Are you still confused about the “best” and “worst” fats? Are low-fat diets best for weight loss? Or is that old news?
“Fats” is not a four-letter word signifying obesity; fats are essential components of a healthy diet. However, all fats are not equal in terms of health, and in fact, eating too much of one type of oil has shown to be downright unhealthy.
Although dietary fat has double the calories per gram of carbohydrate and protein (fat – 9 calories per gram; carbohydrate and protein – 4 calories per gram), eating fat won’t make you fat. Eating too much fat will make you fat — and so will eating too many calories from carbohydrate and from protein too. Excessive calories from any macronutrient source will make you fat.
A very low fat diet can have health consequences, especially when you replace healthy fats with refined carbohydrates. In the 1980s, when low-fat diets and fat-free foods were the craze, manufacturers replaced fat with sugar in many cookies, cakes, yogurts and cream cheese to make up for the texture that fat naturally brings to foods. Accordingly, people flocked to unhealthy processed foods, thought they could eat more, and obesity rates have exploded.
Fat has many functions, and the primary one is as an energy reserve — we’re born with the ability to take foods and convert them to energy, and to fat — to store in our adipose tissue. Dietary fats are necessary for hormonal production and health, to help the body absorb certain “fat soluble” vitamins including vitamins A, D, E, and K. Fat insulates us, protects organs, and is essential for skin and hair health. Fat also brings taste to food. A fat-free diet is a recipe for boredom.
There are different types of fats:
Saturated fat is solid at room temperature, and includes animal fats like butter, lard, and cheese. Some plant fats are also saturated, including the most highly saturated fat, coconut oil, and palm oil and palm kernel oil.
Monounsaturated fats are liquid at room temperature, and good sources include olive oil, canola oil, and peanut oil, avocados and most nuts, plus high-oleic safflower oil and sunflower oils.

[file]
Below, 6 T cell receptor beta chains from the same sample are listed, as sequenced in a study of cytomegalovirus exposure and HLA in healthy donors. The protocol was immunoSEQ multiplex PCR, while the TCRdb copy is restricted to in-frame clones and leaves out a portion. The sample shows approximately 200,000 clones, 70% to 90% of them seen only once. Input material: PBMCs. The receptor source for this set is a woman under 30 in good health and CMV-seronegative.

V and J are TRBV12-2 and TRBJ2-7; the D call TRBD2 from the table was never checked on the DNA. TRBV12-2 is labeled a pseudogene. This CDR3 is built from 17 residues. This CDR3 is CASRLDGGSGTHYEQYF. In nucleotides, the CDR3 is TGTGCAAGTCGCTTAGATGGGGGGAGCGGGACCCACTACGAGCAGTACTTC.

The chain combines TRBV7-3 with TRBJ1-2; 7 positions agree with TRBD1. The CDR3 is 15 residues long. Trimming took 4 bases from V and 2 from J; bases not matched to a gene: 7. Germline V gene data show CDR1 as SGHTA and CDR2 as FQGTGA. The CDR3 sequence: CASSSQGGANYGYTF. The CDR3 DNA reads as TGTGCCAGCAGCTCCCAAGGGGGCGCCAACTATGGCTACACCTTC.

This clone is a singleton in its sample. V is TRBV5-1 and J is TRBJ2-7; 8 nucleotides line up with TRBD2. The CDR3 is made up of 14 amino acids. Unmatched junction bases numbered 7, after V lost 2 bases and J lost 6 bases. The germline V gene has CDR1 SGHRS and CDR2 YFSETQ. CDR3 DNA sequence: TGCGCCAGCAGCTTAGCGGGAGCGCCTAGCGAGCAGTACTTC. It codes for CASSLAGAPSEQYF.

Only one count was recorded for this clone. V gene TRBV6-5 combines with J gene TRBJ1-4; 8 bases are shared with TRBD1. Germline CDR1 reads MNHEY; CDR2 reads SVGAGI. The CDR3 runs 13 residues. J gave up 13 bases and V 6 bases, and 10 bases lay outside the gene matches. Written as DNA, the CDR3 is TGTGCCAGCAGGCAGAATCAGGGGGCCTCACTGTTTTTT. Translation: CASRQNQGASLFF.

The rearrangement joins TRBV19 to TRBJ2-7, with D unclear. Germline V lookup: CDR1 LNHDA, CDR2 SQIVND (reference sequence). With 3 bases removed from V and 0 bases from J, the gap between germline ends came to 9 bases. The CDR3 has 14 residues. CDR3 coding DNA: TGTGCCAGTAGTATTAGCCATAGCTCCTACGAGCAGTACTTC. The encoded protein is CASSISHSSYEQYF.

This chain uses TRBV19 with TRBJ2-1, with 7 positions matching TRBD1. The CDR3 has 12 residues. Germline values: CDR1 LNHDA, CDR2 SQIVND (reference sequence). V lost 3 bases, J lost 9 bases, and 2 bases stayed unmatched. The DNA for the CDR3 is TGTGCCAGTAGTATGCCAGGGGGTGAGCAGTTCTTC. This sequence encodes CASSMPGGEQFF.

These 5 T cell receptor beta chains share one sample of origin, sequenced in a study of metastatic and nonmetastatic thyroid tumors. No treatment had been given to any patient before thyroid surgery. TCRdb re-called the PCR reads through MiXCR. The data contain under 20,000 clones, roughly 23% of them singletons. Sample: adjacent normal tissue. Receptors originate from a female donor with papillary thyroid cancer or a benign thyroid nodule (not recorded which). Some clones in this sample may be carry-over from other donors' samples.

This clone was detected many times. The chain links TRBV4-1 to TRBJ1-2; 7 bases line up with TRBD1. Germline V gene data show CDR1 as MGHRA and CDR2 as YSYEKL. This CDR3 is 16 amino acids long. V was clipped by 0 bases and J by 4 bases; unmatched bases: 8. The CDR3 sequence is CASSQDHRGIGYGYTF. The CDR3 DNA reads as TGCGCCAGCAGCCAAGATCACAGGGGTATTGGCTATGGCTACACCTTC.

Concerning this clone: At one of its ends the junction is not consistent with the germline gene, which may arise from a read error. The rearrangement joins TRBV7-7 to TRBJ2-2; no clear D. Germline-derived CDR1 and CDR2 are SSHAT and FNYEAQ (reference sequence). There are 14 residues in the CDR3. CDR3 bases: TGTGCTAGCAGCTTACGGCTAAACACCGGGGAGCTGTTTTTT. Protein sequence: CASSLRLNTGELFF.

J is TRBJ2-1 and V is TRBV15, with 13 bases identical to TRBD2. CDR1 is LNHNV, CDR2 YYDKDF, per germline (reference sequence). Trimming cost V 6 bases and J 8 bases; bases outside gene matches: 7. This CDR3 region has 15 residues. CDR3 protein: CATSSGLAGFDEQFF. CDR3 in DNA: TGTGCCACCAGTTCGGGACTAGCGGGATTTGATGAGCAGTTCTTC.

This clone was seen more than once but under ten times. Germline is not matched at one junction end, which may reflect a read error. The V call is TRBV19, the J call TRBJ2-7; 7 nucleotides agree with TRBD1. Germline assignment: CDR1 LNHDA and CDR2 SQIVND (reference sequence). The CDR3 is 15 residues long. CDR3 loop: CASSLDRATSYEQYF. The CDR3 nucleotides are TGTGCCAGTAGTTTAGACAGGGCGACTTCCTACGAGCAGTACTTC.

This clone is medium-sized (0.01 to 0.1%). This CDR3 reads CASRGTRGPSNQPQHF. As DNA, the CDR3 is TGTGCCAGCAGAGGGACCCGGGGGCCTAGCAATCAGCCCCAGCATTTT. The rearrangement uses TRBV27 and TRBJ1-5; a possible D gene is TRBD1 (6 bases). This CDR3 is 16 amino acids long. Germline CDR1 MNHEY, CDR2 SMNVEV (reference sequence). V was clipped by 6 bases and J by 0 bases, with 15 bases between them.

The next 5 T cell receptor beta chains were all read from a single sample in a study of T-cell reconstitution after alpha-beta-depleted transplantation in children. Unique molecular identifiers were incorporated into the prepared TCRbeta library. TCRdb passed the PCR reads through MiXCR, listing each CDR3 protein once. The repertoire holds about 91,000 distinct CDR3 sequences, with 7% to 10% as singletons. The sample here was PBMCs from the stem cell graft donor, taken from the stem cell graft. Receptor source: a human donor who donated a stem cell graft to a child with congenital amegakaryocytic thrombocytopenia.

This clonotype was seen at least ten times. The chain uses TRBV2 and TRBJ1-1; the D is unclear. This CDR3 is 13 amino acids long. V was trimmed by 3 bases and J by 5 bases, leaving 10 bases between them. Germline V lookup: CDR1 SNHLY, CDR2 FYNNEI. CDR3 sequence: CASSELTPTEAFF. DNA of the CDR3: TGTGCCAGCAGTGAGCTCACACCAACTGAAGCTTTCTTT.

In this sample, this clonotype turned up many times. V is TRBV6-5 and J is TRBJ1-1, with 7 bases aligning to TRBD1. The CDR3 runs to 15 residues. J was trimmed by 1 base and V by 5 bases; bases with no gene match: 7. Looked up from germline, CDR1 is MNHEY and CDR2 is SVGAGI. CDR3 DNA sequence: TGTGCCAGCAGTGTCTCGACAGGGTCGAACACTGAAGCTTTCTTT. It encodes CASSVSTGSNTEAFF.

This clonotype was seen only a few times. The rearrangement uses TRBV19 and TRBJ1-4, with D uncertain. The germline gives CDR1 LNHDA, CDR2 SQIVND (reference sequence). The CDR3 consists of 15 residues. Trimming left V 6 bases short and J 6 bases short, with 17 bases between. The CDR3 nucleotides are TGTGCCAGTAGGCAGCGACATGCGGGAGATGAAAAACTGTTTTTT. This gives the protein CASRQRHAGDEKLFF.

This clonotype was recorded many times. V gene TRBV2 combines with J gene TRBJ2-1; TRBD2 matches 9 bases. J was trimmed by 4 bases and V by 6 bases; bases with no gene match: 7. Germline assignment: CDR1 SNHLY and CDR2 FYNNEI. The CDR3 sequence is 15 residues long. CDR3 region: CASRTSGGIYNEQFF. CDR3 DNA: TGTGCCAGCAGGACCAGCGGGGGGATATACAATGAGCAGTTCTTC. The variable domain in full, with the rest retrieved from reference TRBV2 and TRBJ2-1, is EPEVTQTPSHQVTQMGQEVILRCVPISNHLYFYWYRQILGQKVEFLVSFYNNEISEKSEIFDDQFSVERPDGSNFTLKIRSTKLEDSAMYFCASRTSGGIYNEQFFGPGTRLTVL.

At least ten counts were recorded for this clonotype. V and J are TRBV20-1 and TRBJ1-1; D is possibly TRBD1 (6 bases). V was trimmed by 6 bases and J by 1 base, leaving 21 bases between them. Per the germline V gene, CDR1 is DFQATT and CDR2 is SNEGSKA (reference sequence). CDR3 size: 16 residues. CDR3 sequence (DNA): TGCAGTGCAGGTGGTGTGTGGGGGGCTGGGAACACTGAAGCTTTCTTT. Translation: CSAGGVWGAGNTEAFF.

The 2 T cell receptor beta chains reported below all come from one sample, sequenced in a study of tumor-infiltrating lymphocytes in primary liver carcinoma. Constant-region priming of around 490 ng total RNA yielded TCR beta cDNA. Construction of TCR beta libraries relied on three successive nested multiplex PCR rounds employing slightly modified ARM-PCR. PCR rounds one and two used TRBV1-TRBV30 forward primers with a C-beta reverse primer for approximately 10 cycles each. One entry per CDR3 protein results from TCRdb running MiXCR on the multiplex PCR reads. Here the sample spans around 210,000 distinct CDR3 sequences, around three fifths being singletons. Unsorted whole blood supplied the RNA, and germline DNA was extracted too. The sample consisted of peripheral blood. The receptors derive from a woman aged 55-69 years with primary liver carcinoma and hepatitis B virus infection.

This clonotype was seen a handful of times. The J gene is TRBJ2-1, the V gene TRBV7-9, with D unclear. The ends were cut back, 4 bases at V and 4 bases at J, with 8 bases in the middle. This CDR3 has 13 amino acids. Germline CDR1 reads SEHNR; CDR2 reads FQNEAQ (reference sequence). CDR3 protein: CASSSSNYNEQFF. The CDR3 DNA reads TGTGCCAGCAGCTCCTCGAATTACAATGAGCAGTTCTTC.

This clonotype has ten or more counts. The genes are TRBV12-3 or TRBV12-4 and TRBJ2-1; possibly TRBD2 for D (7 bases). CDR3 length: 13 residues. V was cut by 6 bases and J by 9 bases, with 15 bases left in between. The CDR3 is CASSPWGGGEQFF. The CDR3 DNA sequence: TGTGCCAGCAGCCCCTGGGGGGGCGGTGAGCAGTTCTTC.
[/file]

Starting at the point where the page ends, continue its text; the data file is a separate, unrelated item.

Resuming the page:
Polyunsaturated fats are also liquid at room temperature, and are essential fats plant oils — the body is able to produce mono – and – saturated fats, but two essential fatty acids, linoleic and alpha-linolenic, cannot be synthesized in the body and must be obtained in plant foods. As reported by the Physicians Committee for Responsible Medicine (PCRM), these essential fatty acids are used to build omega-3 and omega-6 fatty acids and, … Omega-3 and omega-6 fatty acids are important in the normal functioning of all tissues of the body.
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Deficiencies in these fatty acids lead to a host of symptoms and disorders including abnormalities in the liver and the kidneys, reduced growth rates, decreased immune function, depression, and dryness of the skin. Adequate intake of the essential fatty acids results in numerous health benefits. Documented benefits include prevention of atherosclerosis, reduced incidence of heart disease and stroke, and relief from the symptoms associated with ulcerative colitis, menstrual pain, and joint pain. Omega-3 fatty acid levels have also been associated with decreased breast cancer risk.
Sources of omega-3 and omega-6 fatty acids:
Omega-3s: Most fatty fish provide a good amount of omega-3 fatty acids, including salmon, tuna, herring, mackerel, and trout.
Omega-6s: most omega-6 fats are derived from linoleic acid, from green leafy vegetables, seeds, nuts, grains, and vegetables oils including corn, safflower, soybean, cottonseed, sesame, and sunflower. Most people have no problem consuming adequate amounts of omega-6 fatty acids.